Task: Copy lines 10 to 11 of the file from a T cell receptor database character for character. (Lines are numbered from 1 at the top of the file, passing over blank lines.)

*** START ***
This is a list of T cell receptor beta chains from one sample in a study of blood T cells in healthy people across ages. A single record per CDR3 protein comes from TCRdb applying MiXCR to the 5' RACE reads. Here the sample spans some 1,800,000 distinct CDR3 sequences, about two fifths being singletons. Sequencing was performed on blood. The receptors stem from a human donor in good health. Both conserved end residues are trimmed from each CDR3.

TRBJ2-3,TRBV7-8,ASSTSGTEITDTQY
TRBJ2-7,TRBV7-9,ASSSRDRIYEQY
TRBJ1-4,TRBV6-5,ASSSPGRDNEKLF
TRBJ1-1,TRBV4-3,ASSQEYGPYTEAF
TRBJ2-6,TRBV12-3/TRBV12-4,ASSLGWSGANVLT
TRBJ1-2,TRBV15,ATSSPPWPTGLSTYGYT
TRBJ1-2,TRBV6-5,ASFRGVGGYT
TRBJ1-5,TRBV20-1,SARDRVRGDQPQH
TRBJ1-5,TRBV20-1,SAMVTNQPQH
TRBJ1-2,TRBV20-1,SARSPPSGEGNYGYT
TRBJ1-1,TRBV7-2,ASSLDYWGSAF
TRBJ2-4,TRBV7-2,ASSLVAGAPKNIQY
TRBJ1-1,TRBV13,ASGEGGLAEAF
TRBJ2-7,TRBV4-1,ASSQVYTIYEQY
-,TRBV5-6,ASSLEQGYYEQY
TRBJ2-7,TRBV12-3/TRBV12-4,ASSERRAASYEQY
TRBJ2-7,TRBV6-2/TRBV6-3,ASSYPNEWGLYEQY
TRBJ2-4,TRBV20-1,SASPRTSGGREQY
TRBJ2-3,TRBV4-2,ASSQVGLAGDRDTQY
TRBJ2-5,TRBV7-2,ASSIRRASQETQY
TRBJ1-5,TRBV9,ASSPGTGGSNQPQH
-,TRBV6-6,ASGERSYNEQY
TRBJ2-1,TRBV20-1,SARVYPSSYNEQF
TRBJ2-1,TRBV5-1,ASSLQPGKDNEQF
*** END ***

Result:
TRBJ1-5,TRBV20-1,SAMVTNQPQH
TRBJ1-2,TRBV20-1,SARSPPSGEGNYGYT